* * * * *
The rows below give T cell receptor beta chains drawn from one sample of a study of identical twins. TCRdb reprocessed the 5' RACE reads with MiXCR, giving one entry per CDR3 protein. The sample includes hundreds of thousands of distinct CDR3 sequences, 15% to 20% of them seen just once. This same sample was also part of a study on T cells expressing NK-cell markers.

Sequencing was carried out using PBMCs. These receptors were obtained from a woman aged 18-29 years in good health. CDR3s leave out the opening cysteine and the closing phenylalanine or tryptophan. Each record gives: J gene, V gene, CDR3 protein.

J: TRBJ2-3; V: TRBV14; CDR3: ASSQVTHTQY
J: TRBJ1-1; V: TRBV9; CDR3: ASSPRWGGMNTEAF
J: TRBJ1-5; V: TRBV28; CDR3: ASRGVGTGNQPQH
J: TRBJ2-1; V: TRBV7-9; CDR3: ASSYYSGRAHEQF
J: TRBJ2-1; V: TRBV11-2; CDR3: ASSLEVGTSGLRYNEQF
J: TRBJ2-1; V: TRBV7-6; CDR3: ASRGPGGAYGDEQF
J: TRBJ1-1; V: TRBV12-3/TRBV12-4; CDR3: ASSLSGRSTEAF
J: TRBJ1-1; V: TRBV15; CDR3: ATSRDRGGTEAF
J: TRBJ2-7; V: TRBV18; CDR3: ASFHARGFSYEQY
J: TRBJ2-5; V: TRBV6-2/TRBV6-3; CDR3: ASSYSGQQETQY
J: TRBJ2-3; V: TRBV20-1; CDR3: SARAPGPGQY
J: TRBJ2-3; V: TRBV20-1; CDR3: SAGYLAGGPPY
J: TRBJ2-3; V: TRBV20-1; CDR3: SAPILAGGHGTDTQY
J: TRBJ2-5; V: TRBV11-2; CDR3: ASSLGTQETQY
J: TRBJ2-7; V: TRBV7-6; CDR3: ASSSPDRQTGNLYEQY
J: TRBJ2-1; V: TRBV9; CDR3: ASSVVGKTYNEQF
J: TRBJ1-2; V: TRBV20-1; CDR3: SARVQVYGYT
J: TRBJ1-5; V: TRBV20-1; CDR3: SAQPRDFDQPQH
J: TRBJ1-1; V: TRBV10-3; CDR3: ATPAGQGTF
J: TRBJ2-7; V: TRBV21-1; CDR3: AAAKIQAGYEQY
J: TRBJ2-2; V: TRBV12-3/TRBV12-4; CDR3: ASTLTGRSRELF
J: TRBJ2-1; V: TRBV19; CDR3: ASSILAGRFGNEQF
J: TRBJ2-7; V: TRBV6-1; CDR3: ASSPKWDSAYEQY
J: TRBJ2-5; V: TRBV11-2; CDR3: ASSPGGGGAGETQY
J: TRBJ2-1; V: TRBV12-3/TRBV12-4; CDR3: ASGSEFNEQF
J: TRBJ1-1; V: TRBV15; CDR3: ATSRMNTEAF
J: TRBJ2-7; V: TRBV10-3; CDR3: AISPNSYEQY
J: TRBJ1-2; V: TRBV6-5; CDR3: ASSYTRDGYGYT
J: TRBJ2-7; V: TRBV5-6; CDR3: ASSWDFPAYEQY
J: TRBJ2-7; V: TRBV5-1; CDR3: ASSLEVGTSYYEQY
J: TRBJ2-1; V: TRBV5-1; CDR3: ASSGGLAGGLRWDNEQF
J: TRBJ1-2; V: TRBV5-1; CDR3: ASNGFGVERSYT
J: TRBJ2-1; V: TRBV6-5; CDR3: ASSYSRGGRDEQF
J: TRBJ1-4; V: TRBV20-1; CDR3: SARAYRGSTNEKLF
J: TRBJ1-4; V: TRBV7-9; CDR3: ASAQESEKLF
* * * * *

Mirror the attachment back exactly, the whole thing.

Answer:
The rows below give T cell receptor beta chains drawn from one sample of a study of identical twins. TCRdb reprocessed the 5' RACE reads with MiXCR, giving one entry per CDR3 protein. The sample includes hundreds of thousands of distinct CDR3 sequences, 15% to 20% of them seen just once. This same sample was also part of a study on T cells expressing NK-cell markers.

Sequencing was carried out using PBMCs. These receptors were obtained from a woman aged 18-29 years in good health. CDR3s leave out the opening cysteine and the closing phenylalanine or tryptophan. Each record gives: J gene, V gene, CDR3 protein.

J: TRBJ2-3; V: TRBV14; CDR3: ASSQVTHTQY
J: TRBJ1-1; V: TRBV9; CDR3: ASSPRWGGMNTEAF
J: TRBJ1-5; V: TRBV28; CDR3: ASRGVGTGNQPQH
J: TRBJ2-1; V: TRBV7-9; CDR3: ASSYYSGRAHEQF
J: TRBJ2-1; V: TRBV11-2; CDR3: ASSLEVGTSGLRYNEQF
J: TRBJ2-1; V: TRBV7-6; CDR3: ASRGPGGAYGDEQF
J: TRBJ1-1; V: TRBV12-3/TRBV12-4; CDR3: ASSLSGRSTEAF
J: TRBJ1-1; V: TRBV15; CDR3: ATSRDRGGTEAF
J: TRBJ2-7; V: TRBV18; CDR3: ASFHARGFSYEQY
J: TRBJ2-5; V: TRBV6-2/TRBV6-3; CDR3: ASSYSGQQETQY
J: TRBJ2-3; V: TRBV20-1; CDR3: SARAPGPGQY
J: TRBJ2-3; V: TRBV20-1; CDR3: SAGYLAGGPPY
J: TRBJ2-3; V: TRBV20-1; CDR3: SAPILAGGHGTDTQY
J: TRBJ2-5; V: TRBV11-2; CDR3: ASSLGTQETQY
J: TRBJ2-7; V: TRBV7-6; CDR3: ASSSPDRQTGNLYEQY
J: TRBJ2-1; V: TRBV9; CDR3: ASSVVGKTYNEQF
J: TRBJ1-2; V: TRBV20-1; CDR3: SARVQVYGYT
J: TRBJ1-5; V: TRBV20-1; CDR3: SAQPRDFDQPQH
J: TRBJ1-1; V: TRBV10-3; CDR3: ATPAGQGTF
J: TRBJ2-7; V: TRBV21-1; CDR3: AAAKIQAGYEQY
J: TRBJ2-2; V: TRBV12-3/TRBV12-4; CDR3: ASTLTGRSRELF
J: TRBJ2-1; V: TRBV19; CDR3: ASSILAGRFGNEQF
J: TRBJ2-7; V: TRBV6-1; CDR3: ASSPKWDSAYEQY
J: TRBJ2-5; V: TRBV11-2; CDR3: ASSPGGGGAGETQY
J: TRBJ2-1; V: TRBV12-3/TRBV12-4; CDR3: ASGSEFNEQF
J: TRBJ1-1; V: TRBV15; CDR3: ATSRMNTEAF
J: TRBJ2-7; V: TRBV10-3; CDR3: AISPNSYEQY
J: TRBJ1-2; V: TRBV6-5; CDR3: ASSYTRDGYGYT
J: TRBJ2-7; V: TRBV5-6; CDR3: ASSWDFPAYEQY
J: TRBJ2-7; V: TRBV5-1; CDR3: ASSLEVGTSYYEQY
J: TRBJ2-1; V: TRBV5-1; CDR3: ASSGGLAGGLRWDNEQF
J: TRBJ1-2; V: TRBV5-1; CDR3: ASNGFGVERSYT
J: TRBJ2-1; V: TRBV6-5; CDR3: ASSYSRGGRDEQF
J: TRBJ1-4; V: TRBV20-1; CDR3: SARAYRGSTNEKLF
J: TRBJ1-4; V: TRBV7-9; CDR3: ASAQESEKLF